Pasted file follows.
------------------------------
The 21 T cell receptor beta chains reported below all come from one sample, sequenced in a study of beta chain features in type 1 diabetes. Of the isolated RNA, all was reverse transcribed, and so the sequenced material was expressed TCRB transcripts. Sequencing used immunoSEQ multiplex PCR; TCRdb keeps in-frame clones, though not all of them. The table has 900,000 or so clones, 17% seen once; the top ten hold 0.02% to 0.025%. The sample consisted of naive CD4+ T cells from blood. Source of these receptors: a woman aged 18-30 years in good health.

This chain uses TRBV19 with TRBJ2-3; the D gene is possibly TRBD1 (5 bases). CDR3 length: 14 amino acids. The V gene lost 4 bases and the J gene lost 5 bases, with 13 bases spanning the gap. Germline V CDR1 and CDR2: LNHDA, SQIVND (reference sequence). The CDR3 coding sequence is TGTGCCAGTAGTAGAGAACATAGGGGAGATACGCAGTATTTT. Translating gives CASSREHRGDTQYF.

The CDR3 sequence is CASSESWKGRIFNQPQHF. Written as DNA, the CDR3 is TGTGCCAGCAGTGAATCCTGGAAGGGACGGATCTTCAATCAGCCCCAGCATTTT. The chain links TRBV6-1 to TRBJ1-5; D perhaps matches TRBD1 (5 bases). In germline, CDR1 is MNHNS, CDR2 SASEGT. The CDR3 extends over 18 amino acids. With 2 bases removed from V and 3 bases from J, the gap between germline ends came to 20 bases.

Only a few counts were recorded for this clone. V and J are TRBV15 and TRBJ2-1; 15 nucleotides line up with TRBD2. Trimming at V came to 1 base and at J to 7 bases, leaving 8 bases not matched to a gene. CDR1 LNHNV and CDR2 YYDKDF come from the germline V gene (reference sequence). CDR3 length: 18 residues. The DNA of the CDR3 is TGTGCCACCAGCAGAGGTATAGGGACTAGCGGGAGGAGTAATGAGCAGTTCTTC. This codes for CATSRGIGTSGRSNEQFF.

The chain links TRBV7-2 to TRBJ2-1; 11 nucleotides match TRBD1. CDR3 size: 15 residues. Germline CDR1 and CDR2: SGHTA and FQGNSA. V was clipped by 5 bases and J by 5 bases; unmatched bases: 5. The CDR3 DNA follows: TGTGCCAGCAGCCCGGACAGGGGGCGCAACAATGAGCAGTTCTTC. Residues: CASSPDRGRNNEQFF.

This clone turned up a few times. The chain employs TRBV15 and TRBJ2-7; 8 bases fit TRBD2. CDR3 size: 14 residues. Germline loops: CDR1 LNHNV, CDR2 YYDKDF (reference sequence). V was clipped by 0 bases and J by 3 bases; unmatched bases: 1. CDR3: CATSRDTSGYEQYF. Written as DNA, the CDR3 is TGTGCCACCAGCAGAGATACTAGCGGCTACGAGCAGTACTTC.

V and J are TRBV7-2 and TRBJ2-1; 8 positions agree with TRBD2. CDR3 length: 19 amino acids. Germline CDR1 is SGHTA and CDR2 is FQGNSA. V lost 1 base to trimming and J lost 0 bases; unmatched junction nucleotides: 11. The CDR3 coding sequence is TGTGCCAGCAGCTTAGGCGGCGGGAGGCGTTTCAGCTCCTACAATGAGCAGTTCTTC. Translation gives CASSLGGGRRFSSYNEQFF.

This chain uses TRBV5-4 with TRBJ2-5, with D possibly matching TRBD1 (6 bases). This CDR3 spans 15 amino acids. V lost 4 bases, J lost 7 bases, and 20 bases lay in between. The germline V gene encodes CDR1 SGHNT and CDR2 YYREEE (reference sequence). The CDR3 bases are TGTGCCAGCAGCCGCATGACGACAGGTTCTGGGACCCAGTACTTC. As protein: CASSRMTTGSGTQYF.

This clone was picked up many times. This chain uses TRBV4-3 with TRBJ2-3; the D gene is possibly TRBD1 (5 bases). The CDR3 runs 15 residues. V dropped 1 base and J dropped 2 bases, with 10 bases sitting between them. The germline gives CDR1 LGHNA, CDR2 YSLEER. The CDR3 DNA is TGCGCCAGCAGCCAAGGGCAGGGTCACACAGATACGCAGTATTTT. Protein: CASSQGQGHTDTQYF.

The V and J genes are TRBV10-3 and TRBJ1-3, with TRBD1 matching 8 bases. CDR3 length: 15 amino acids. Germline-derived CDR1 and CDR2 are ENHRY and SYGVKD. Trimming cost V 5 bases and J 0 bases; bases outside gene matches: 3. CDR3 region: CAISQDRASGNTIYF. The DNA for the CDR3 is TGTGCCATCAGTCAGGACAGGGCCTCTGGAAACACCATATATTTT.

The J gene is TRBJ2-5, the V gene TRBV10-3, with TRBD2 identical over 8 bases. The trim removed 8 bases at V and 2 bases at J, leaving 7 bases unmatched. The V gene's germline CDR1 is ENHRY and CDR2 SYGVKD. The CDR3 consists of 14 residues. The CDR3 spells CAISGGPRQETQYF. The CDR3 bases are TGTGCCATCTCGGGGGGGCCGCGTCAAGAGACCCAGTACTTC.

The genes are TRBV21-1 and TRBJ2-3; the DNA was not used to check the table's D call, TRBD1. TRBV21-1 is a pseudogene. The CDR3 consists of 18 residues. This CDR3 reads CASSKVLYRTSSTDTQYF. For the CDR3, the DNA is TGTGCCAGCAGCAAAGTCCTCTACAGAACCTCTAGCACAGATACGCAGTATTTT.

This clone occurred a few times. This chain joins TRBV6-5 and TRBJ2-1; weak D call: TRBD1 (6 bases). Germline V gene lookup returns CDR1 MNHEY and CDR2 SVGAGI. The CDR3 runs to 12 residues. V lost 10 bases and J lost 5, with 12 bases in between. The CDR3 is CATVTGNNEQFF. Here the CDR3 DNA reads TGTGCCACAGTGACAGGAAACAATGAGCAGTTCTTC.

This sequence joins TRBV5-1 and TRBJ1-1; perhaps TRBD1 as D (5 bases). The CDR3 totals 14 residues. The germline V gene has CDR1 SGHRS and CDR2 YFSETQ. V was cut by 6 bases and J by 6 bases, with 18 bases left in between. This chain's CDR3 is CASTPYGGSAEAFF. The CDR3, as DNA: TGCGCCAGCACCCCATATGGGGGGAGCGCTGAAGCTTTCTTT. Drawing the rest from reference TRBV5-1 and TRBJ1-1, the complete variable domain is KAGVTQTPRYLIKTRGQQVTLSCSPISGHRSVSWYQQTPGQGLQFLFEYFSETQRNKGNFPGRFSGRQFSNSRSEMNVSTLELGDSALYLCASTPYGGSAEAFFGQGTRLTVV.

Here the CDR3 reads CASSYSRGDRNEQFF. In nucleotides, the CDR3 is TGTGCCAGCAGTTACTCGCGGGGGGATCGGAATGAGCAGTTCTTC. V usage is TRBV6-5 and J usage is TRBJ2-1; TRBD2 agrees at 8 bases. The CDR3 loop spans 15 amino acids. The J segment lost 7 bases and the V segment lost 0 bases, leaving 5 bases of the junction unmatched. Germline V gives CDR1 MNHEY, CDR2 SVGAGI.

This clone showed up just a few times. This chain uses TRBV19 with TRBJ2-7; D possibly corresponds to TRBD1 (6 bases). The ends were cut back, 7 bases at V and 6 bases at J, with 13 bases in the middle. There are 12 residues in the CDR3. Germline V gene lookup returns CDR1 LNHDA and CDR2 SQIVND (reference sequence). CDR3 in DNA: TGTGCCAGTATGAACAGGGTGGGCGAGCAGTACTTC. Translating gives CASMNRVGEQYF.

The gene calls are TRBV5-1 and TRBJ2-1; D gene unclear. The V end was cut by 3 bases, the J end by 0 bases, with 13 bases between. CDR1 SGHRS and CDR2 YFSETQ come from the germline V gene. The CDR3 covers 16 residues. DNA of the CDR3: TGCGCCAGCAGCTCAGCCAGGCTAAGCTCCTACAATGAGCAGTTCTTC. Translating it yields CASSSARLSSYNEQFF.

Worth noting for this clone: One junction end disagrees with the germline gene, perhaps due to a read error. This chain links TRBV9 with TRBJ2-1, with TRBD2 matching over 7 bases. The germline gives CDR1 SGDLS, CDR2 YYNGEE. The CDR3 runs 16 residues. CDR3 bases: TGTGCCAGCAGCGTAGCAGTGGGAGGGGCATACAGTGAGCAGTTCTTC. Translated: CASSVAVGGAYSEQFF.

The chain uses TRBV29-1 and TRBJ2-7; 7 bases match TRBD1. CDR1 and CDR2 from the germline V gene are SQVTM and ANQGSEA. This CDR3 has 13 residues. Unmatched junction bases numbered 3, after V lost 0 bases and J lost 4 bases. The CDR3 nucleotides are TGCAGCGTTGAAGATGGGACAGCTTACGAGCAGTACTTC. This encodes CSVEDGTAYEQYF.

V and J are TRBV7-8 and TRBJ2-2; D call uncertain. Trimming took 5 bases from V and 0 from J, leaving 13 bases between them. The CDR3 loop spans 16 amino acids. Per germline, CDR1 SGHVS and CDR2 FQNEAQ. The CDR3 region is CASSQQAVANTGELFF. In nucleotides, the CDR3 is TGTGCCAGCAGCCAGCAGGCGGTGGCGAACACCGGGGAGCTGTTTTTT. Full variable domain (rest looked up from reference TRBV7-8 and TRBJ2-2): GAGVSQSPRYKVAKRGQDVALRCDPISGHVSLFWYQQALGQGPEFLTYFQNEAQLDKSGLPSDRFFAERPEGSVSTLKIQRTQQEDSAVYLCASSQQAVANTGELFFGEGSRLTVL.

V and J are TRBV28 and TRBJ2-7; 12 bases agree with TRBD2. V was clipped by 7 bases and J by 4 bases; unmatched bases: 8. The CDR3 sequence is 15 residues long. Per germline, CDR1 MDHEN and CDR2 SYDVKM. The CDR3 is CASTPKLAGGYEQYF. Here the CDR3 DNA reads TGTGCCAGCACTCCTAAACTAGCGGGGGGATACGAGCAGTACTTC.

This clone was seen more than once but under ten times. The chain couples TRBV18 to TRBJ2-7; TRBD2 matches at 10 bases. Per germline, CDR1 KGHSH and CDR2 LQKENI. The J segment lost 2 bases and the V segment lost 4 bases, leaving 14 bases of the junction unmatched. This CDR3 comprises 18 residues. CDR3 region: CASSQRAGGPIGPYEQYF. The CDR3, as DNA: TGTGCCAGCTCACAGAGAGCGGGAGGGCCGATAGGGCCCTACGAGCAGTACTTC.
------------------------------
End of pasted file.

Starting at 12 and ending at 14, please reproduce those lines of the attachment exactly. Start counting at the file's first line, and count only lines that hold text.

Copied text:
The genes are TRBV21-1 and TRBJ2-3; the DNA was not used to check the table's D call, TRBD1. TRBV21-1 is a pseudogene. The CDR3 consists of 18 residues. This CDR3 reads CASSKVLYRTSSTDTQYF. For the CDR3, the DNA is TGTGCCAGCAGCAAAGTCCTCTACAGAACCTCTAGCACAGATACGCAGTATTTT.

This clone occurred a few times. This chain joins TRBV6-5 and TRBJ2-1; weak D call: TRBD1 (6 bases). Germline V gene lookup returns CDR1 MNHEY and CDR2 SVGAGI. The CDR3 runs to 12 residues. V lost 10 bases and J lost 5, with 12 bases in between. The CDR3 is CATVTGNNEQFF. Here the CDR3 DNA reads TGTGCCACAGTGACAGGAAACAATGAGCAGTTCTTC.

This sequence joins TRBV5-1 and TRBJ1-1; perhaps TRBD1 as D (5 bases). The CDR3 totals 14 residues. The germline V gene has CDR1 SGHRS and CDR2 YFSETQ. V was cut by 6 bases and J by 6 bases, with 18 bases left in between. This chain's CDR3 is CASTPYGGSAEAFF. The CDR3, as DNA: TGCGCCAGCACCCCATATGGGGGGAGCGCTGAAGCTTTCTTT. Drawing the rest from reference TRBV5-1 and TRBJ1-1, the complete variable domain is KAGVTQTPRYLIKTRGQQVTLSCSPISGHRSVSWYQQTPGQGLQFLFEYFSETQRNKGNFPGRFSGRQFSNSRSEMNVSTLELGDSALYLCASTPYGGSAEAFFGQGTRLTVV.